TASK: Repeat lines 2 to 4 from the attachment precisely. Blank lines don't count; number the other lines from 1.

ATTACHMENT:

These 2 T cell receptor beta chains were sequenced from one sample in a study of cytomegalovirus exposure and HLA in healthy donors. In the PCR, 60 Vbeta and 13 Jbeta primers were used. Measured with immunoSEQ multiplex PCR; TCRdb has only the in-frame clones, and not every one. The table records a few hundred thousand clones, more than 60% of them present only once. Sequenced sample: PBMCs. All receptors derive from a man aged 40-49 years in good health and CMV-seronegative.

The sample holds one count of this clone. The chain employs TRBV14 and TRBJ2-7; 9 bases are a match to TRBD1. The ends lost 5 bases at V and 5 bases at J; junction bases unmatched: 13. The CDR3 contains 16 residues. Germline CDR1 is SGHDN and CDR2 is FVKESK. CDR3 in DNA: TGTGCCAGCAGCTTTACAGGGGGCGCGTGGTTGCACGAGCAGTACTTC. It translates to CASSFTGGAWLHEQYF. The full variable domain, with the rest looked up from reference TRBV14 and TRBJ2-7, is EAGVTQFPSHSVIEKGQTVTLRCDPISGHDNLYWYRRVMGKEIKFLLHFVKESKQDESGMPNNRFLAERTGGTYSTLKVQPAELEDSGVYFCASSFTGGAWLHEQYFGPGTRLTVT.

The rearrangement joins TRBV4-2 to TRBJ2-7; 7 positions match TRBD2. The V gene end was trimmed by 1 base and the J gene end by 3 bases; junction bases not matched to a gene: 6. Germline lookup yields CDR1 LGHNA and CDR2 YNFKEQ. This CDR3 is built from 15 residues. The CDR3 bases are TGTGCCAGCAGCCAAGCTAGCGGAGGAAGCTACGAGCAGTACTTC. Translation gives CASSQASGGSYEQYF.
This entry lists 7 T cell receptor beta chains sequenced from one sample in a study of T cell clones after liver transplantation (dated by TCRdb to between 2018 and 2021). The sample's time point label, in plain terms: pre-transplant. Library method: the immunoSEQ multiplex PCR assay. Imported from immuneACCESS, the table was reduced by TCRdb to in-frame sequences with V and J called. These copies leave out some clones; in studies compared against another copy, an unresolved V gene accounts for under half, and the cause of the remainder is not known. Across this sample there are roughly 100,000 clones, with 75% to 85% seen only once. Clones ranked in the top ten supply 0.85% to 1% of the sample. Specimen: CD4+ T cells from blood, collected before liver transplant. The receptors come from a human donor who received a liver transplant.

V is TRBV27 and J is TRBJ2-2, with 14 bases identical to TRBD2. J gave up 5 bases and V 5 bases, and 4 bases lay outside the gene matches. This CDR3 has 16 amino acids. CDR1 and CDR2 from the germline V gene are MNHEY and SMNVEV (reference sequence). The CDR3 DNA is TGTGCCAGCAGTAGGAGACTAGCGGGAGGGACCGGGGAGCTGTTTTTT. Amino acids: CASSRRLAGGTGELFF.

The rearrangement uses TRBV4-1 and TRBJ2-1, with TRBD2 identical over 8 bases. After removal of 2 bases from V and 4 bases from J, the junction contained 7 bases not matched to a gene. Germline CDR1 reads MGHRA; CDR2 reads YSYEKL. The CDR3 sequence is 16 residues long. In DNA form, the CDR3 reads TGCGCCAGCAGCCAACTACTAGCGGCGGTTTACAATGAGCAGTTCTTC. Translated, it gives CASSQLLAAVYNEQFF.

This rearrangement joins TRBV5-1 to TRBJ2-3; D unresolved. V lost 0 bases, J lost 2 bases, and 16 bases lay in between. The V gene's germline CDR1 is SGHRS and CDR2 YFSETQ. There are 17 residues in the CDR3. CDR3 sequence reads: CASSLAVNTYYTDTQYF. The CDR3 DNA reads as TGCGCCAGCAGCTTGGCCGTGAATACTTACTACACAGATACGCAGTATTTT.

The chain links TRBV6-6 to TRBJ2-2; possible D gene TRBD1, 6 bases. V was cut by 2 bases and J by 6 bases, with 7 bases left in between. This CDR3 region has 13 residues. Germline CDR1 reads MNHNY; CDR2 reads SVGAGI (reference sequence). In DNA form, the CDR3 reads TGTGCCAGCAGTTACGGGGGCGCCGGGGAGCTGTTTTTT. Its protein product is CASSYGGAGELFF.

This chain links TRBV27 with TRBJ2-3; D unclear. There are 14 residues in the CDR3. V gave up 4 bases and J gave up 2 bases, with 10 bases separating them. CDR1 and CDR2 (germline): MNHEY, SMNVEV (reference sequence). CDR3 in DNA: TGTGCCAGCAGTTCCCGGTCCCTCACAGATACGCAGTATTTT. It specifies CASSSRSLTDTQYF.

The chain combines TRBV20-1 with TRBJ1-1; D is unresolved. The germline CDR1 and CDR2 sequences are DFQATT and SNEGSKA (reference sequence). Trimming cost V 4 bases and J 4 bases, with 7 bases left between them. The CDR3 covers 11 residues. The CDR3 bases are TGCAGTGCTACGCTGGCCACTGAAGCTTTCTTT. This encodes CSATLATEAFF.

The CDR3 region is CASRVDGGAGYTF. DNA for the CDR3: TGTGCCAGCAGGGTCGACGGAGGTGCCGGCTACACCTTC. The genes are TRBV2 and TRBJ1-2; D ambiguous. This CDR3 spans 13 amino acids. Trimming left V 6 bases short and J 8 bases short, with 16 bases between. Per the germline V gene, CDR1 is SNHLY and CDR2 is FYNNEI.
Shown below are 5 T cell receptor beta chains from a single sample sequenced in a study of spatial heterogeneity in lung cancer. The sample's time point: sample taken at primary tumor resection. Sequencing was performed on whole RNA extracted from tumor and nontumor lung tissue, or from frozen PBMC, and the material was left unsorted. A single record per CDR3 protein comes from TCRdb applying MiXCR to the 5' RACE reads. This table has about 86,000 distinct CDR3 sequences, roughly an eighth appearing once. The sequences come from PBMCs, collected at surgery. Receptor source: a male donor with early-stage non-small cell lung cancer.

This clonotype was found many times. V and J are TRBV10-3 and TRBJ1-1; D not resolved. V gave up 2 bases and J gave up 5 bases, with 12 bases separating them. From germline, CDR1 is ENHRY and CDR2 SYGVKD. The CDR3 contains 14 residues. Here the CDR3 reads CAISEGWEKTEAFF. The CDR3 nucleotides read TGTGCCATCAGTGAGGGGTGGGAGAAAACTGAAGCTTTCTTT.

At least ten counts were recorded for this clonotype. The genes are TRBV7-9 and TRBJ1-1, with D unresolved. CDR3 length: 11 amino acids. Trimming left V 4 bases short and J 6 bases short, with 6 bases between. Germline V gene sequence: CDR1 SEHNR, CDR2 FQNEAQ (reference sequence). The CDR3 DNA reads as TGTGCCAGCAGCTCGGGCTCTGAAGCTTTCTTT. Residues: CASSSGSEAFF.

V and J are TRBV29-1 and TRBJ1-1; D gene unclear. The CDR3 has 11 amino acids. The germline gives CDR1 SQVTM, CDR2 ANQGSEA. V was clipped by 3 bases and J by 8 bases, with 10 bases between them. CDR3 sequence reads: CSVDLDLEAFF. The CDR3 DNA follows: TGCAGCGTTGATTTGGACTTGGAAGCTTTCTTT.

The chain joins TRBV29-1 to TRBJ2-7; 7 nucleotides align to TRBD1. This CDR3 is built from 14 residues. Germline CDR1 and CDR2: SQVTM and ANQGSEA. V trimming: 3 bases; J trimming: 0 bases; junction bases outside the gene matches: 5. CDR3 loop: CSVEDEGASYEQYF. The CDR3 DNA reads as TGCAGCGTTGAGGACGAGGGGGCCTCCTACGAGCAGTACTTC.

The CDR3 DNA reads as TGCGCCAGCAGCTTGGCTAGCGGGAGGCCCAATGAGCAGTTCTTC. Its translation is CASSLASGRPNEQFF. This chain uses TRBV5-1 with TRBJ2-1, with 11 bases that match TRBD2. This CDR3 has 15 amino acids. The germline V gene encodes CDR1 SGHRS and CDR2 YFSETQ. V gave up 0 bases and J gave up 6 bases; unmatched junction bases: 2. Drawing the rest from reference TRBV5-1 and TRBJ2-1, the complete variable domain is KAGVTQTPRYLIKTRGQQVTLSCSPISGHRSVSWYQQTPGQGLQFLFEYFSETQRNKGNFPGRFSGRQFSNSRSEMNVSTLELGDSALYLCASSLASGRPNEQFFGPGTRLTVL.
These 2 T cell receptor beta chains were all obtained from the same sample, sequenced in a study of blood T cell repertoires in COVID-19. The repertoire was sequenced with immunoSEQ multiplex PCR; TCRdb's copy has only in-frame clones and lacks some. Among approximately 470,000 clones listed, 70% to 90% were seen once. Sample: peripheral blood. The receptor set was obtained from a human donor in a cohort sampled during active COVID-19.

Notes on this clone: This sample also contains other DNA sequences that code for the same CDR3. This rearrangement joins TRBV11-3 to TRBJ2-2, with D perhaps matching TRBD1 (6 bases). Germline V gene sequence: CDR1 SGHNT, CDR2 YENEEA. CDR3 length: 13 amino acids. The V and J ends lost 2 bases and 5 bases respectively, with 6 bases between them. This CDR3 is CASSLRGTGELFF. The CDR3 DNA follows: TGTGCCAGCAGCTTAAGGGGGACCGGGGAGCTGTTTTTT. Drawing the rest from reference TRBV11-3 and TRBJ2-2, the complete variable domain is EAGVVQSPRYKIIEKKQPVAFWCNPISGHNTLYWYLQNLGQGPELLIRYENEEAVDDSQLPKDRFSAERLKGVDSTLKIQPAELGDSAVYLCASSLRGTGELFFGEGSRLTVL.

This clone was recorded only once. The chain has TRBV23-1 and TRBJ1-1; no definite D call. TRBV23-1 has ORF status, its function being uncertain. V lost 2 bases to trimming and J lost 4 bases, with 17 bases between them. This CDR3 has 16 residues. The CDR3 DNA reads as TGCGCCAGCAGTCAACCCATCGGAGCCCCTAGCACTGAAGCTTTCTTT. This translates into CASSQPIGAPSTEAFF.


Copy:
The sample holds one count of this clone. The chain employs TRBV14 and TRBJ2-7; 9 bases are a match to TRBD1. The ends lost 5 bases at V and 5 bases at J; junction bases unmatched: 13. The CDR3 contains 16 residues. Germline CDR1 is SGHDN and CDR2 is FVKESK. CDR3 in DNA: TGTGCCAGCAGCTTTACAGGGGGCGCGTGGTTGCACGAGCAGTACTTC. It translates to CASSFTGGAWLHEQYF. The full variable domain, with the rest looked up from reference TRBV14 and TRBJ2-7, is EAGVTQFPSHSVIEKGQTVTLRCDPISGHDNLYWYRRVMGKEIKFLLHFVKESKQDESGMPNNRFLAERTGGTYSTLKVQPAELEDSGVYFCASSFTGGAWLHEQYFGPGTRLTVT.

The rearrangement joins TRBV4-2 to TRBJ2-7; 7 positions match TRBD2. The V gene end was trimmed by 1 base and the J gene end by 3 bases; junction bases not matched to a gene: 6. Germline lookup yields CDR1 LGHNA and CDR2 YNFKEQ. This CDR3 is built from 15 residues. The CDR3 bases are TGTGCCAGCAGCCAAGCTAGCGGAGGAAGCTACGAGCAGTACTTC. Translation gives CASSQASGGSYEQYF.
This entry lists 7 T cell receptor beta chains sequenced from one sample in a study of T cell clones after liver transplantation (dated by TCRdb to between 2018 and 2021). The sample's time point label, in plain terms: pre-transplant. Library method: the immunoSEQ multiplex PCR assay. Imported from immuneACCESS, the table was reduced by TCRdb to in-frame sequences with V and J called. These copies leave out some clones; in studies compared against another copy, an unresolved V gene accounts for under half, and the cause of the remainder is not known. Across this sample there are roughly 100,000 clones, with 75% to 85% seen only once. Clones ranked in the top ten supply 0.85% to 1% of the sample. Specimen: CD4+ T cells from blood, collected before liver transplant. The receptors come from a human donor who received a liver transplant.